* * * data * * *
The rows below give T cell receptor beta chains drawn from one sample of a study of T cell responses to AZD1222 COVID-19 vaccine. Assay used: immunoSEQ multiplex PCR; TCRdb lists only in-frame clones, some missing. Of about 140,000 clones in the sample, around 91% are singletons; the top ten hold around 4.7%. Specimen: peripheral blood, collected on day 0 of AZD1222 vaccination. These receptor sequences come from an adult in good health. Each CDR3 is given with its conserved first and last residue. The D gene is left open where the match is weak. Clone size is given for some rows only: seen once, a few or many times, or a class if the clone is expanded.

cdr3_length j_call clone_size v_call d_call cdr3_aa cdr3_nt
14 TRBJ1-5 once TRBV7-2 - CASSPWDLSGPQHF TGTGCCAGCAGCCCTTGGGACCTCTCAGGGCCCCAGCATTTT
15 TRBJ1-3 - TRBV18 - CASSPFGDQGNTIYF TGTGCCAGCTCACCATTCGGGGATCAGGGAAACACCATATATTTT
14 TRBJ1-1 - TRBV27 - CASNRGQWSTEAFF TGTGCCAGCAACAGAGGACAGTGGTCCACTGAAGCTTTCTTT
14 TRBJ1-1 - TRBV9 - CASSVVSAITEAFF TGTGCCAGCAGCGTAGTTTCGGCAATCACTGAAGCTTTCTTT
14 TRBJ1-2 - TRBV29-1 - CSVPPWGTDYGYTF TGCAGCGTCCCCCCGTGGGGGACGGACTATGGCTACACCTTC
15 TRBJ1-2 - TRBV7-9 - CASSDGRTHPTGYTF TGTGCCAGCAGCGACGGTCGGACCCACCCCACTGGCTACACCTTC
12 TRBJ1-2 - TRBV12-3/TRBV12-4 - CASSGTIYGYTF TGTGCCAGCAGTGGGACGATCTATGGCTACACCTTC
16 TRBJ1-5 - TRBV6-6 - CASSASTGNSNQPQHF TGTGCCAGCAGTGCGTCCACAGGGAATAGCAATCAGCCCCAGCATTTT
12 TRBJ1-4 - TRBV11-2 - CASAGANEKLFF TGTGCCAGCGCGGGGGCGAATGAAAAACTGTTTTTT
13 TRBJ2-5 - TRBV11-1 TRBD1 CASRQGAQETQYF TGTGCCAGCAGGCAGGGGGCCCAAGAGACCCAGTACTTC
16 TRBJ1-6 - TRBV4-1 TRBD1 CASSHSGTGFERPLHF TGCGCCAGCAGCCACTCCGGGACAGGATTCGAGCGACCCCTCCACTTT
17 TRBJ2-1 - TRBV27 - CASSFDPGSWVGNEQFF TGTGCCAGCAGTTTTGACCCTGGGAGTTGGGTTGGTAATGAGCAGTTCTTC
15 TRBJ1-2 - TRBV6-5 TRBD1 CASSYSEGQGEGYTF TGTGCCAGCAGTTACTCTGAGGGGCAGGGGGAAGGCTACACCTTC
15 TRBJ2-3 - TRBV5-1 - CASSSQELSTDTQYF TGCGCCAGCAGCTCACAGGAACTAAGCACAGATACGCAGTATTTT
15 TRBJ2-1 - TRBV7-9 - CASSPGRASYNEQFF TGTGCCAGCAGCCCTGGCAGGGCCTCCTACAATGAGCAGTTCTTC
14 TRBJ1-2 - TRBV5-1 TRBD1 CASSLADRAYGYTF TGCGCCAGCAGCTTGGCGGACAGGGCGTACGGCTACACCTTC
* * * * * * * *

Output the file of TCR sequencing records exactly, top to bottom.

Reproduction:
The rows below give T cell receptor beta chains drawn from one sample of a study of T cell responses to AZD1222 COVID-19 vaccine. Assay used: immunoSEQ multiplex PCR; TCRdb lists only in-frame clones, some missing. Of about 140,000 clones in the sample, around 91% are singletons; the top ten hold around 4.7%. Specimen: peripheral blood, collected on day 0 of AZD1222 vaccination. These receptor sequences come from an adult in good health. Each CDR3 is given with its conserved first and last residue. The D gene is left open where the match is weak. Clone size is given for some rows only: seen once, a few or many times, or a class if the clone is expanded.

cdr3_length j_call clone_size v_call d_call cdr3_aa cdr3_nt
14 TRBJ1-5 once TRBV7-2 - CASSPWDLSGPQHF TGTGCCAGCAGCCCTTGGGACCTCTCAGGGCCCCAGCATTTT
15 TRBJ1-3 - TRBV18 - CASSPFGDQGNTIYF TGTGCCAGCTCACCATTCGGGGATCAGGGAAACACCATATATTTT
14 TRBJ1-1 - TRBV27 - CASNRGQWSTEAFF TGTGCCAGCAACAGAGGACAGTGGTCCACTGAAGCTTTCTTT
14 TRBJ1-1 - TRBV9 - CASSVVSAITEAFF TGTGCCAGCAGCGTAGTTTCGGCAATCACTGAAGCTTTCTTT
14 TRBJ1-2 - TRBV29-1 - CSVPPWGTDYGYTF TGCAGCGTCCCCCCGTGGGGGACGGACTATGGCTACACCTTC
15 TRBJ1-2 - TRBV7-9 - CASSDGRTHPTGYTF TGTGCCAGCAGCGACGGTCGGACCCACCCCACTGGCTACACCTTC
12 TRBJ1-2 - TRBV12-3/TRBV12-4 - CASSGTIYGYTF TGTGCCAGCAGTGGGACGATCTATGGCTACACCTTC
16 TRBJ1-5 - TRBV6-6 - CASSASTGNSNQPQHF TGTGCCAGCAGTGCGTCCACAGGGAATAGCAATCAGCCCCAGCATTTT
12 TRBJ1-4 - TRBV11-2 - CASAGANEKLFF TGTGCCAGCGCGGGGGCGAATGAAAAACTGTTTTTT
13 TRBJ2-5 - TRBV11-1 TRBD1 CASRQGAQETQYF TGTGCCAGCAGGCAGGGGGCCCAAGAGACCCAGTACTTC
16 TRBJ1-6 - TRBV4-1 TRBD1 CASSHSGTGFERPLHF TGCGCCAGCAGCCACTCCGGGACAGGATTCGAGCGACCCCTCCACTTT
17 TRBJ2-1 - TRBV27 - CASSFDPGSWVGNEQFF TGTGCCAGCAGTTTTGACCCTGGGAGTTGGGTTGGTAATGAGCAGTTCTTC
15 TRBJ1-2 - TRBV6-5 TRBD1 CASSYSEGQGEGYTF TGTGCCAGCAGTTACTCTGAGGGGCAGGGGGAAGGCTACACCTTC
15 TRBJ2-3 - TRBV5-1 - CASSSQELSTDTQYF TGCGCCAGCAGCTCACAGGAACTAAGCACAGATACGCAGTATTTT
15 TRBJ2-1 - TRBV7-9 - CASSPGRASYNEQFF TGTGCCAGCAGCCCTGGCAGGGCCTCCTACAATGAGCAGTTCTTC
14 TRBJ1-2 - TRBV5-1 TRBD1 CASSLADRAYGYTF TGCGCCAGCAGCTTGGCGGACAGGGCGTACGGCTACACCTTC